Whatever divides us emotionally from other Bible-believing, Christ-honoring Christians is a “plus” we’re adding to the gospel. It is the Galatian impulse of self-exaltation. It can even become a club with which we bash other Christians, at least in our thoughts, to punish, to exclude and to force into line with us.
What unifies the church is the gospel. What defines the gospel is the Bible. What interprets the Bible correctly is a hermeneutic centered on Jesus Christ crucified, the all-sufficient Savior of sinners, who gives himself away on terms of radical grace to all alike. What proves that that gospel hermeneutic has captured our hearts is that we are not looking down on other believers but lifting them up, not seeing ourselves as better but grateful for their contribution to the cause, not standing aloof but embracing them freely, not wishing they would become like us but serving them in love (Galatians 5:13).
7. Oh, while we're here, let's just drive this theme as deep as we can. Here's the John Frame page at Thirdmill. About half way down are links to the chapters in his book Evangelical Reunion - it's well worth a read.
8. You have seven years to learn Mandarin. Well, that article was written on June 5, 2008, so as of today you actually only have about 6 years, ten months and two weeks to learn Mandarin. Sorry for the late notice, I hope you can catch up.
9. If someone in runs on attention, just don't look. Great words from Jason Kottke.
The "just don't look" strategy works for more than advertising...it's effective in any situation where someone or something runs on attention. On the web attention comes in the form of links and pageviews so "just don't look" translates roughly into "just don't link or read". If you don't like who's on the cover of Wired, just don't look. If no one talks about her, she'll go away. Think media gossip sites are ruining the web? Don't read them. Leggy blonde conservative got your knickers in a knot? Just don't look. Commenters ruining the internet? Moderate your comments or close them up. If some Web 2.0 blowhard says something stupid, just don't look. Hate blonde socialites? Just. Don't. Look.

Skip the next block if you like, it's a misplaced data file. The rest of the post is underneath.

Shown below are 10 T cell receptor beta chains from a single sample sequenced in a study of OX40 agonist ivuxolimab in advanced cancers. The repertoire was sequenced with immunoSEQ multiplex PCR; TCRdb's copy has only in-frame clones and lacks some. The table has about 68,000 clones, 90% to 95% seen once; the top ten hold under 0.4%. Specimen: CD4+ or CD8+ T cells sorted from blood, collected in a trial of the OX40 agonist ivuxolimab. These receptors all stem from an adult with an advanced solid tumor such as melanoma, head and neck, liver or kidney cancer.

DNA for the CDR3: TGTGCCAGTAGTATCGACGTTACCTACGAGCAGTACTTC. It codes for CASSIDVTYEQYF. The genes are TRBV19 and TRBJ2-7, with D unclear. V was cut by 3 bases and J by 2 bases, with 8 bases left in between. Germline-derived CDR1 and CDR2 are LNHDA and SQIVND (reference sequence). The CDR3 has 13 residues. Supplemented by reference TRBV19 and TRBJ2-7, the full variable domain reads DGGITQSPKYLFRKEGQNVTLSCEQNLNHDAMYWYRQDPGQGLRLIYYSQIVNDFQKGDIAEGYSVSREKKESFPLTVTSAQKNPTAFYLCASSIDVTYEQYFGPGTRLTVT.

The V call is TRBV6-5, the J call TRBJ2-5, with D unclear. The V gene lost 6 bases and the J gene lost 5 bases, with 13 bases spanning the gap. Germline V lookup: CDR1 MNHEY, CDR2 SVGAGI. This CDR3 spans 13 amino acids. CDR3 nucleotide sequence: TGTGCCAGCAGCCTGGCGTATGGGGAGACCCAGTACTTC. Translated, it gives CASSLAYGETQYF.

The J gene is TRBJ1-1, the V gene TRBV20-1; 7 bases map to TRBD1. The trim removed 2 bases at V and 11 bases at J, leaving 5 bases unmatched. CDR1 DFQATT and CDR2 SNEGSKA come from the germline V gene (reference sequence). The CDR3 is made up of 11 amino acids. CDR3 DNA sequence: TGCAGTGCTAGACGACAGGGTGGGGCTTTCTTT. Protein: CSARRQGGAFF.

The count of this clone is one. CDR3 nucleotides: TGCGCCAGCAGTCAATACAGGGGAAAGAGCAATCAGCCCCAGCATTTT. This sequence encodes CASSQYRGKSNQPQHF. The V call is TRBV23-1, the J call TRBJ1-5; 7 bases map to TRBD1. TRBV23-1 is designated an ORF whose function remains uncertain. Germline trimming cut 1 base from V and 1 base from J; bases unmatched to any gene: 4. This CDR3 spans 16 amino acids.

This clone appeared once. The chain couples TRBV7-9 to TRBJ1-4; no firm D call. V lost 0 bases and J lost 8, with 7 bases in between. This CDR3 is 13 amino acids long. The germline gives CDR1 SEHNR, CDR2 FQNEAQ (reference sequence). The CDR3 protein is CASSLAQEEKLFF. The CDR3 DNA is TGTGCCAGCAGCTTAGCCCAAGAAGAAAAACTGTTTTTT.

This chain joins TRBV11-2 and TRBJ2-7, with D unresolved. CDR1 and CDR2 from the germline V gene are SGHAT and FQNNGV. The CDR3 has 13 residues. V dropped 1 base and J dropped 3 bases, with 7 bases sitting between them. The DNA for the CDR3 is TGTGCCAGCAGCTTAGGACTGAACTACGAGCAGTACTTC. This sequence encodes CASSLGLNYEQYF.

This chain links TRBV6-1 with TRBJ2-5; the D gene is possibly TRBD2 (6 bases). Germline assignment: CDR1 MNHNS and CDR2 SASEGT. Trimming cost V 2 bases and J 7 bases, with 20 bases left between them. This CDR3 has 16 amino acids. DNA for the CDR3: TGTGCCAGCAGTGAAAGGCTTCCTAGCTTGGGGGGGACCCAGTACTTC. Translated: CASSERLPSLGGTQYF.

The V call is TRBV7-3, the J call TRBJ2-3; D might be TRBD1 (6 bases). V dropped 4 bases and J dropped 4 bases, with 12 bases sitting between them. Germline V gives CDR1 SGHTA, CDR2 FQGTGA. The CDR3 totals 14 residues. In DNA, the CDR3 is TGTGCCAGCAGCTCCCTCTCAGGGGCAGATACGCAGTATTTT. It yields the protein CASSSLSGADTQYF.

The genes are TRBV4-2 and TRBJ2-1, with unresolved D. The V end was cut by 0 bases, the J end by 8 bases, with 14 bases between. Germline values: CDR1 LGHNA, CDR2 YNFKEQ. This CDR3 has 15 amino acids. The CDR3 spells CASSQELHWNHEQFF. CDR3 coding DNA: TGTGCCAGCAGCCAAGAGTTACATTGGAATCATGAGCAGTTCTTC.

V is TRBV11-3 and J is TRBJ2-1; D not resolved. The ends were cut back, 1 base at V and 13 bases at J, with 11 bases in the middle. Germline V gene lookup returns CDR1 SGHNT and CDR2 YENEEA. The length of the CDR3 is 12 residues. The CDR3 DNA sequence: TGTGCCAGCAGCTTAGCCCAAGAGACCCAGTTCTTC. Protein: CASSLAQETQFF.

BTW - that same advice works for non-leggy, non-blonde, non-conservatives too!
11. Wait, stop me if you've heard this one before . . . yeah you've heard this one a million times from me . . . and probably wil hear it a million more - another study says low-carb diets are the healthiest.
12. Oh yeah, speaking of things you've heard a million times from me before - did you know I'm a graduate of the University of Florida and a huge Gator fan? Well, our QB, whose dad just happened to be my first youth minister won the Heisman last year. It turns out that a lot of people like him:
Charles Davis: No problems with Tim Tebow becoming a two or even three time Heisman winner if his play warrants it. He is what we should be holding up as the gold standard in terms of college football student-athletes and people. Tremendous young man.
Gold standard - I love it!
13. Speaking of Gators, have you heard of Ryan Lochte? He is the number 2 swimmer in the world, but it also appears that he has helped make Michael Phelps even better than ever, and will challenge him in Beijing. He's a little different than Tebow though. He's a . . . shall we say . . . free spirit. When he gets bored he does things like lob water grenades from a water balloon launcher at outdoor concert goers, eggs peoples houses just for fun, and has recently done the ol' flaming bag of pooh prank on his girlfriend. Yep, we Gators have the whole spectrum. Here's hoping ol' Ryan can avoid arrest and bring home a gold medal from Beijing!